- "The Powers that Be" - In the Buffyverse, there are two different entities that represent good and evil. The Old Ones are the rulers of the Hell-dimensions, they are the original demons & are evil. However, on the Heaven-dimension side of things, we have the Powers that Be. Now, obviously these Powers aren't God, but in the Buffyverse they're the closest we've got. Angel is commissioned by the Powers to fight the evil, demonic forces threatening Earth, and they often give him help in the form of messengers (Cordelia). In Scripture, before Jesus ascends back into Heaven, He commissions His disciples, and in turn all Christians, to "go and make disciples among all nations" (Matthew 28:16-20). This is obviously different than Angel's mission from the Powers, but I think it's easy to see the connection between the two when looking at it from the perspective of the Powers commissioning Angel to go and help save souls like the Lord tells us to do as well.
- "Angelus" - We all have our dark side. The "Old Man", the sin nature, that creeps out from time to time to wreck havoc on our lives and our mission for God. For Angel, that "sin nature" is Angelus. When Angel loses his soul (which has happened twice in the Buffyverse officially, though unofficially a few more), he becomes the demon he was before he was "redeemed". He goes back to murder, kidnapping, siring, blood drinking, and many other things, usually including arson. Angel knows that Angelus is always lurking beneath his psyche, waiting to get free, and when he does he usually breaks whatever Angel has built. In the lives of Christians, how many times to we see this too? A loss of self-control means that a pastor could end up having extra-marital relations, or when we find ourselves in an "impossible" situation and lie, thinking it'll help but it only destroys any trust left in the situation. We see this all the time, whether in our own lives or others.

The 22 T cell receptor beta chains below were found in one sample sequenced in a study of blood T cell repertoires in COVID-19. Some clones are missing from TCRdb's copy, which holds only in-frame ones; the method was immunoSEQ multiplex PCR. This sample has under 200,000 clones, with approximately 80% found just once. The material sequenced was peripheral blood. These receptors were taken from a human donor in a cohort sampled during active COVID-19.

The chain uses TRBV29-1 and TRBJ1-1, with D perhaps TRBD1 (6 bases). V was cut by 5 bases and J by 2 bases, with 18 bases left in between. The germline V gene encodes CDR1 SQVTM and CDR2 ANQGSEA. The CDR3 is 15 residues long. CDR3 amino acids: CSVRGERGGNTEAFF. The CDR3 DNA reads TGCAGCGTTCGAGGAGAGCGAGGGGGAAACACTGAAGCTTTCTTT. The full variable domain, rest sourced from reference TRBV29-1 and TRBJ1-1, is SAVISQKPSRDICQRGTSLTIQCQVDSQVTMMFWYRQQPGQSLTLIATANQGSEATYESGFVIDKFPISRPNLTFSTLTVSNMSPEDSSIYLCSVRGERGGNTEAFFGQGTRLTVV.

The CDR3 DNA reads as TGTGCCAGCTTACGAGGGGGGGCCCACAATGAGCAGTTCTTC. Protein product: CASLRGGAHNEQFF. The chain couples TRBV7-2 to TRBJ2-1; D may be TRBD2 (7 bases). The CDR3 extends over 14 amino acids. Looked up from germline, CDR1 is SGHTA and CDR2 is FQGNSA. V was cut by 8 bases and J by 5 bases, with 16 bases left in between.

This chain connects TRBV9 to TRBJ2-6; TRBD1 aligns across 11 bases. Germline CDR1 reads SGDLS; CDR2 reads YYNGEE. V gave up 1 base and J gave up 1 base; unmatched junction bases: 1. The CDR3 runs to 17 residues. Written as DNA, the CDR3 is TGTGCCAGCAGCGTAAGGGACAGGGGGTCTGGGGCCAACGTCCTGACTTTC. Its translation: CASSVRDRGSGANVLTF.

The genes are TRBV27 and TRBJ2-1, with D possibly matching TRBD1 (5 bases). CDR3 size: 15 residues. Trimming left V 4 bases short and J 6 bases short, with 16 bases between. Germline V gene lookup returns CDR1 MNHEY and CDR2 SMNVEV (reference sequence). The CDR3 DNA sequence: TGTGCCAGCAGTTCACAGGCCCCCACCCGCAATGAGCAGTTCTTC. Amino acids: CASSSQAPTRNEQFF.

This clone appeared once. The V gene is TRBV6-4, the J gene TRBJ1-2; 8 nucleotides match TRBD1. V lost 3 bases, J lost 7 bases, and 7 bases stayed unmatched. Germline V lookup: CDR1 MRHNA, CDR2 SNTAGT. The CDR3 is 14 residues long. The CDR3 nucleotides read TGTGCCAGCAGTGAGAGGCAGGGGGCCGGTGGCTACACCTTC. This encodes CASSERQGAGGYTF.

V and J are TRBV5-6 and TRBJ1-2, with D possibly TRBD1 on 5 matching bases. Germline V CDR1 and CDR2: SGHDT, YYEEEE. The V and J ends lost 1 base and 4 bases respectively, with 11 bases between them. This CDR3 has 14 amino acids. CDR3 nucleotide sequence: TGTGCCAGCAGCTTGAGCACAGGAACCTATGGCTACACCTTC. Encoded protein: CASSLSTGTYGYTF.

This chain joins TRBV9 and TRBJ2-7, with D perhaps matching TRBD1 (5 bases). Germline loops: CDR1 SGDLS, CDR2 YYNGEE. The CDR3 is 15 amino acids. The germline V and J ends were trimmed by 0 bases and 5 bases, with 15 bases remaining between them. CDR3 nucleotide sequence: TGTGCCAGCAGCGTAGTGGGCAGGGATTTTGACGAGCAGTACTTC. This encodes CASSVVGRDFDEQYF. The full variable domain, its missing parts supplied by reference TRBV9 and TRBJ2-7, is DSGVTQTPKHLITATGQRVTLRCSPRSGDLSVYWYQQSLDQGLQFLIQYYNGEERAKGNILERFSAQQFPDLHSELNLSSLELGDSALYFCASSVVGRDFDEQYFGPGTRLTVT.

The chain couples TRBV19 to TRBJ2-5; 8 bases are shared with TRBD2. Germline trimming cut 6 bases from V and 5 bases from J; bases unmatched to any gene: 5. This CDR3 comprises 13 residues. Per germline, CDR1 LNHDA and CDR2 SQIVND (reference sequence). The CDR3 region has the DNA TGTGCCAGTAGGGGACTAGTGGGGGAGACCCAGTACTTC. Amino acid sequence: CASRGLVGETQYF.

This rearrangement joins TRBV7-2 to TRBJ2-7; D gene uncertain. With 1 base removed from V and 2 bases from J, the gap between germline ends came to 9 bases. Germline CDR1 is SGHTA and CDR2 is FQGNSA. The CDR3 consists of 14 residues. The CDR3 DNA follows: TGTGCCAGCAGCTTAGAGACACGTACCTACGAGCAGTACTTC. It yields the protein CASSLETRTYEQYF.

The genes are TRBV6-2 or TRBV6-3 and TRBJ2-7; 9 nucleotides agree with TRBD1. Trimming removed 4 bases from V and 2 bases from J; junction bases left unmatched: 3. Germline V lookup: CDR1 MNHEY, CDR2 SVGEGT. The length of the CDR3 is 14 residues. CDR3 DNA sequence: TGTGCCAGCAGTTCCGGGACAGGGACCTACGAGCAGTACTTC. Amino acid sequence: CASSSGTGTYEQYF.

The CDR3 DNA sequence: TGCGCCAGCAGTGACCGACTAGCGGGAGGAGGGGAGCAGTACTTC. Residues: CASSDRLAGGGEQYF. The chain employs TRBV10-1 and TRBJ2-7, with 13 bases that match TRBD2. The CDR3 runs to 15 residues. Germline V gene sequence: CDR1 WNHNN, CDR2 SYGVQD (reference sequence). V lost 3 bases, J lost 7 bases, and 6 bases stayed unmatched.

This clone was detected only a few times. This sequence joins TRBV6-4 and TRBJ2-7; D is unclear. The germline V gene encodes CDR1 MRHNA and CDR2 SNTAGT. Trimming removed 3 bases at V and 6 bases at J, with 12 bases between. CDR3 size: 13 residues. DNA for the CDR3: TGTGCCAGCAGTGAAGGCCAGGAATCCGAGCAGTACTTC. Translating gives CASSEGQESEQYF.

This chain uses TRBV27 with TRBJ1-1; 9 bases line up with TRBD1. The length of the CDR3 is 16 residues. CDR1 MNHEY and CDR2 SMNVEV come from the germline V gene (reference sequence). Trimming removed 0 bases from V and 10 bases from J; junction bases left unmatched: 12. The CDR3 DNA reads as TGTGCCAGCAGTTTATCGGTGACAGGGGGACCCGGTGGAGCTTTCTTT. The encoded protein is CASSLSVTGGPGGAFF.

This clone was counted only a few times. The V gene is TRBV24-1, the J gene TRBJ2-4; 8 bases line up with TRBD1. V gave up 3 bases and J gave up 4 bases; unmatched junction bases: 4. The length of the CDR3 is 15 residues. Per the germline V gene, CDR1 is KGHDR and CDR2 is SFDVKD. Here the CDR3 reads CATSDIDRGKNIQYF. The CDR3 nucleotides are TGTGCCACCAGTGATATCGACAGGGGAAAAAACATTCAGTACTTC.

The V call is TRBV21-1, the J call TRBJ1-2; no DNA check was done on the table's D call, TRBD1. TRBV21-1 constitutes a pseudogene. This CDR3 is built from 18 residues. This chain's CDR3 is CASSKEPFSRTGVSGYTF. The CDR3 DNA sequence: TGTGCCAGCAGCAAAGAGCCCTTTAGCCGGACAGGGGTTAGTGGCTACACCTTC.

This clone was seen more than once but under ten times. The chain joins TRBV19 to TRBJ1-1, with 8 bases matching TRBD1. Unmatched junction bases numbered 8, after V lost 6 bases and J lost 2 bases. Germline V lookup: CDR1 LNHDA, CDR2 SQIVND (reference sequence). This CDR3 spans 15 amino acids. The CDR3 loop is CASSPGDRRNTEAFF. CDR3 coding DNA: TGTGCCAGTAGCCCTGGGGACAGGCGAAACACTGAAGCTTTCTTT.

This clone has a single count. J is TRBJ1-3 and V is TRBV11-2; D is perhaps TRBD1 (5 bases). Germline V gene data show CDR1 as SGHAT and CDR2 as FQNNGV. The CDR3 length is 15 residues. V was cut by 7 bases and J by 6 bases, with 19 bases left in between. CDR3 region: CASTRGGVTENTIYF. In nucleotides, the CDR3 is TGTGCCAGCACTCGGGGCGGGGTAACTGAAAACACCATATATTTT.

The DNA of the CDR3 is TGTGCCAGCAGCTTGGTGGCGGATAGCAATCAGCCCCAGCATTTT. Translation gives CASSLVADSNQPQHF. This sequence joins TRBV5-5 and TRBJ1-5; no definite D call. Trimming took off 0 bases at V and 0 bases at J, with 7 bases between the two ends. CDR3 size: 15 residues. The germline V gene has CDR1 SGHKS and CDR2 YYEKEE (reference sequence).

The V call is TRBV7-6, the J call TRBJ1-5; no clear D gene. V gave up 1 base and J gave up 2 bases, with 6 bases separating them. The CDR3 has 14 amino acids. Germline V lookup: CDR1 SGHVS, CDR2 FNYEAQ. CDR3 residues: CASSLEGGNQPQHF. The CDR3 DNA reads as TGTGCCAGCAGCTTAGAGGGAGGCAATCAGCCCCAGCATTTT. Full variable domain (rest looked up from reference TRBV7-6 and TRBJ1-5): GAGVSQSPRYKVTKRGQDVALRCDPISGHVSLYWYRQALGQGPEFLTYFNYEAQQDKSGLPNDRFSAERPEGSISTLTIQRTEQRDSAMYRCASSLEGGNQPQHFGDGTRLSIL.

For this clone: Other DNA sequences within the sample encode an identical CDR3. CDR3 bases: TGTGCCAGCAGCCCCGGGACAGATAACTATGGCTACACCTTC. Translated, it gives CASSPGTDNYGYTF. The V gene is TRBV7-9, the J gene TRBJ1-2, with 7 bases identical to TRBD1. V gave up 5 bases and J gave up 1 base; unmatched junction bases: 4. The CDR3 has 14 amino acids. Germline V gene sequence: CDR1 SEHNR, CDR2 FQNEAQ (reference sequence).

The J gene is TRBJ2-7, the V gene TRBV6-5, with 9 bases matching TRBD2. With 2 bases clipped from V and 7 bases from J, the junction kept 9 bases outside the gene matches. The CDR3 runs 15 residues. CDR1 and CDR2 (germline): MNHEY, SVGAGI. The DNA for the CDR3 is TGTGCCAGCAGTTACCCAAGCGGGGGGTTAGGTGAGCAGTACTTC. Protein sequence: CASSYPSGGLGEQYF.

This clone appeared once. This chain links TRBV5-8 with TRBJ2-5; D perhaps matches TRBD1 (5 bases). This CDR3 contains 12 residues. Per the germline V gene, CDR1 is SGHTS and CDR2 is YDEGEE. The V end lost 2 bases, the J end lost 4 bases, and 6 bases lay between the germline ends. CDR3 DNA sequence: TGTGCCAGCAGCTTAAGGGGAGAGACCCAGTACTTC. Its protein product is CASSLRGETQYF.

"Do not lie to one another, seeing that you have put off the old self with its practices and have put on the new self, which is being renewed in the knowledge after the image of its creator. Here there is not Greek and Jew, circumcised and uncircumcised, barbarian, Scythian, slave, free; but Christ is all, and in all." - Colossians 3:9-11 (ESV)Now I want everyone to remember that vampirism is wrong, and the drinking of blood is a sin like any other sin. But Angel being a vampire aside, I think for fans of Buffy or Angel, or really any TV series or film, it's important to look at the characters and situation of the show(s) in the context of a biblical worldview to see how we apply whatever we're watching to our Christian life. Obviously there are times where that's hard and even impossible, but I believe that we should all be striving for the goal that is Christ Jesus (Philippians 3:12).